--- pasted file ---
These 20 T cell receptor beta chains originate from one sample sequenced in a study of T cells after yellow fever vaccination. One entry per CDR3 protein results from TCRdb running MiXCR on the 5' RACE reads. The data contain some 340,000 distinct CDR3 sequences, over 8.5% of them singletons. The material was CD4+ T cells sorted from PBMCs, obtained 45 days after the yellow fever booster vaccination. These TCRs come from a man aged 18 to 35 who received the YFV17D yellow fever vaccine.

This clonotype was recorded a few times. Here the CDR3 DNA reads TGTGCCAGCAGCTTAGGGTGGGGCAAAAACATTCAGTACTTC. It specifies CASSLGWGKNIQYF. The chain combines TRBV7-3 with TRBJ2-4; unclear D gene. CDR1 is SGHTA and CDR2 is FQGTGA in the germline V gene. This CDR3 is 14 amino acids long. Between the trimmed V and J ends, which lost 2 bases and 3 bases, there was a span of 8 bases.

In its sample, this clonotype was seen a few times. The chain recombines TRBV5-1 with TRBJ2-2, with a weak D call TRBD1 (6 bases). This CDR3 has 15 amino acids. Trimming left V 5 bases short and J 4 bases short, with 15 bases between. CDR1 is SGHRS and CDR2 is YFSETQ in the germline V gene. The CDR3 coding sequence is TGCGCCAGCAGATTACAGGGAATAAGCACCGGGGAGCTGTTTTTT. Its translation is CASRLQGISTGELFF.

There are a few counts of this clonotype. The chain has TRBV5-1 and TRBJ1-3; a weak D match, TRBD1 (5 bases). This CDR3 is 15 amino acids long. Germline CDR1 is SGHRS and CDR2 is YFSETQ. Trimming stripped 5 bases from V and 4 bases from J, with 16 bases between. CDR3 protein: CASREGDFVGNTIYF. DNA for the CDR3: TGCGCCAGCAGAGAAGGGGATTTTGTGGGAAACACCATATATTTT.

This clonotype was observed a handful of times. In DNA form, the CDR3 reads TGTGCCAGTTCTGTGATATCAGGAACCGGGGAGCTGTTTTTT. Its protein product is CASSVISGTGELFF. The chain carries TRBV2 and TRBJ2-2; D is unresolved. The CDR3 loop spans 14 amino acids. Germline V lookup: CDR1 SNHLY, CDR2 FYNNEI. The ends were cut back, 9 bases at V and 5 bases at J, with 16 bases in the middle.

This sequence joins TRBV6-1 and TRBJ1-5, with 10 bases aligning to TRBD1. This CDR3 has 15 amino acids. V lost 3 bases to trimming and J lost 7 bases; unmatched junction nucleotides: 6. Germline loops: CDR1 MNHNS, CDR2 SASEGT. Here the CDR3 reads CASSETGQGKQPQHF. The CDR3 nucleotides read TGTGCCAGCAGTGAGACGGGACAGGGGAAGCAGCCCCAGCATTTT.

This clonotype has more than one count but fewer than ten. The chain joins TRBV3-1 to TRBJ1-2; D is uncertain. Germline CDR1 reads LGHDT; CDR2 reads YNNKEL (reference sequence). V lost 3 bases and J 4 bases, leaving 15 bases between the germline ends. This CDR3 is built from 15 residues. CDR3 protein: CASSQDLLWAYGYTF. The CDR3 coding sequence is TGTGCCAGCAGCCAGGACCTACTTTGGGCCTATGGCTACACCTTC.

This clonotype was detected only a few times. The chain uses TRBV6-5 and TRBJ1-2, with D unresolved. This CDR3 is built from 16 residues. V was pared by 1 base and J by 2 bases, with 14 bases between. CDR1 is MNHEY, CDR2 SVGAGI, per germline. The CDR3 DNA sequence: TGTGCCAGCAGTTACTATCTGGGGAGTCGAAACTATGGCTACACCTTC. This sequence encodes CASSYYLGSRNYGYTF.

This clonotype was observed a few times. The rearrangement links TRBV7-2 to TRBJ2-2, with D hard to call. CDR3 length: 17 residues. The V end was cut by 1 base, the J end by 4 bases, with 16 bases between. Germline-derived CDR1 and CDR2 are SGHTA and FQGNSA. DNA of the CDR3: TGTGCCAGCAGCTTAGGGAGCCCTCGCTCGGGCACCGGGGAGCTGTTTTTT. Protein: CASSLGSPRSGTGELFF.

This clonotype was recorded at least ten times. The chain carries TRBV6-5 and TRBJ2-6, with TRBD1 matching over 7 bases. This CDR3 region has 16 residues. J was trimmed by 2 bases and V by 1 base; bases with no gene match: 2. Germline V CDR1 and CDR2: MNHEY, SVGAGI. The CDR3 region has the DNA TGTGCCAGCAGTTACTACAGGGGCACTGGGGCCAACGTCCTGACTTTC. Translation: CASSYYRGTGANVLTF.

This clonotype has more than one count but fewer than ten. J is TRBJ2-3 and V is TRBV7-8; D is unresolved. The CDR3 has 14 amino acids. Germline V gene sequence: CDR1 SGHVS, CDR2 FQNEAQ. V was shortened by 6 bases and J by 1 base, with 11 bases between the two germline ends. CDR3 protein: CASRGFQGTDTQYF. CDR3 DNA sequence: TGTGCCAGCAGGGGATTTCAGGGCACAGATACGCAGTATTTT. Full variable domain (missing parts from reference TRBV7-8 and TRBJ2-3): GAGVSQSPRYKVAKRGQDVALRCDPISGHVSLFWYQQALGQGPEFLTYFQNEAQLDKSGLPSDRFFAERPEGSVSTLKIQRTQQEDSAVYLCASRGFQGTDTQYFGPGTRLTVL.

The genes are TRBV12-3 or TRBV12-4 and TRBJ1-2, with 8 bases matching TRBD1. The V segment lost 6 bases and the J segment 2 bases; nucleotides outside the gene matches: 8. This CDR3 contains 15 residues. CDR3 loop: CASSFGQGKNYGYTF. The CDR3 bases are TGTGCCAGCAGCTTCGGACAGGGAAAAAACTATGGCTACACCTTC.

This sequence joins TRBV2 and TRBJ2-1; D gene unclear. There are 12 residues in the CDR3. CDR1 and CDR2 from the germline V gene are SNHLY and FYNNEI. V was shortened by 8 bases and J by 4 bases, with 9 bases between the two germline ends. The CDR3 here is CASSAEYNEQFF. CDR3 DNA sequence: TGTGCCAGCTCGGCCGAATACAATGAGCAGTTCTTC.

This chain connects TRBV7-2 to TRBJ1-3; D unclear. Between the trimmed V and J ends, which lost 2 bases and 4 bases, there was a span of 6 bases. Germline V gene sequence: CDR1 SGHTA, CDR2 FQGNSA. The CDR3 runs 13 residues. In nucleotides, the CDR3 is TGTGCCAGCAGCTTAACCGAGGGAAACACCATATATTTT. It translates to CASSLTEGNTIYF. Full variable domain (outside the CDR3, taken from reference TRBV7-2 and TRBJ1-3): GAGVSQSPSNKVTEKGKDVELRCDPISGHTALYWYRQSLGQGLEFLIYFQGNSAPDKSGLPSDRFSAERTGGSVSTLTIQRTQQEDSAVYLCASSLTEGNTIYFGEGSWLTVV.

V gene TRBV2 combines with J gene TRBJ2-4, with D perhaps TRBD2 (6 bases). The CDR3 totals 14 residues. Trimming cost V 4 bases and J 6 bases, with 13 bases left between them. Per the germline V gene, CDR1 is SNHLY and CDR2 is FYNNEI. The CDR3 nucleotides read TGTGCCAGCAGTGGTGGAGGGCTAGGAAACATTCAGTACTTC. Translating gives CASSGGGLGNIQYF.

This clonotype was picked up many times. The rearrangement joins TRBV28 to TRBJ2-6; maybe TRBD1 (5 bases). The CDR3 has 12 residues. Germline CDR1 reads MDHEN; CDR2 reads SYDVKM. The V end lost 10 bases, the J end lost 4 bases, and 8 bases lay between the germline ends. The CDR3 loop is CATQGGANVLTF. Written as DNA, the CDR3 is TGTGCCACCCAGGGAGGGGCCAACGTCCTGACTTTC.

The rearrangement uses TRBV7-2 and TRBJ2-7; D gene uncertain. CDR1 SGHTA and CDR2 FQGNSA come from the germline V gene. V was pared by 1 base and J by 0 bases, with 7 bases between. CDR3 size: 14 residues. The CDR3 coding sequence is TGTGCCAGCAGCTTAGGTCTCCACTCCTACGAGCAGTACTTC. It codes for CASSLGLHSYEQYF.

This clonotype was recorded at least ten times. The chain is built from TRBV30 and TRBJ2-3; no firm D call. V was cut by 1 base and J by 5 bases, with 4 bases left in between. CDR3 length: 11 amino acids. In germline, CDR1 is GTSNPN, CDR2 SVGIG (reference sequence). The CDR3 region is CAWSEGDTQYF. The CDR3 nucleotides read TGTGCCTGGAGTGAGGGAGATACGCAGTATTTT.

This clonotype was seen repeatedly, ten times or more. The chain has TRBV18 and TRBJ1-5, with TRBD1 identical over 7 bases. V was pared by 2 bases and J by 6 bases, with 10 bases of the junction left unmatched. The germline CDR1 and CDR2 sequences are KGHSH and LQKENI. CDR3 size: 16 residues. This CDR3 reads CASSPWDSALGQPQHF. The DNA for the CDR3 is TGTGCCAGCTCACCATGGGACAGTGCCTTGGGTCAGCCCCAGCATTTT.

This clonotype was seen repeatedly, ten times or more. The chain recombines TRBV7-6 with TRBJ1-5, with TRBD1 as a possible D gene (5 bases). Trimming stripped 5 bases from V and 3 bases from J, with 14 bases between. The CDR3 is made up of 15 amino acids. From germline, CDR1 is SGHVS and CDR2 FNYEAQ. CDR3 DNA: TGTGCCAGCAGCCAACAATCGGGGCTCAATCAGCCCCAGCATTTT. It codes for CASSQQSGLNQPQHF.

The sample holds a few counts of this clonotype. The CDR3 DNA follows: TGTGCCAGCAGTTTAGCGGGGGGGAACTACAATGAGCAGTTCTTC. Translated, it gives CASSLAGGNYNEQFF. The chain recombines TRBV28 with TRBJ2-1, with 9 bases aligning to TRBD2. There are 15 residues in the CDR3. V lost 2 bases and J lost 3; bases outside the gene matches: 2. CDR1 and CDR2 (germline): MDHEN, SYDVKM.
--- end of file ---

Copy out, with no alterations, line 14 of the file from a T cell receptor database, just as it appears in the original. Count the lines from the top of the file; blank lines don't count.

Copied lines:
This chain connects TRBV7-2 to TRBJ1-3; D unclear. Between the trimmed V and J ends, which lost 2 bases and 4 bases, there was a span of 6 bases. Germline V gene sequence: CDR1 SGHTA, CDR2 FQGNSA. The CDR3 runs 13 residues. In nucleotides, the CDR3 is TGTGCCAGCAGCTTAACCGAGGGAAACACCATATATTTT. It translates to CASSLTEGNTIYF. Full variable domain (outside the CDR3, taken from reference TRBV7-2 and TRBJ1-3): GAGVSQSPSNKVTEKGKDVELRCDPISGHTALYWYRQSLGQGLEFLIYFQGNSAPDKSGLPSDRFSAERTGGSVSTLTIQRTQQEDSAVYLCASSLTEGNTIYFGEGSWLTVV.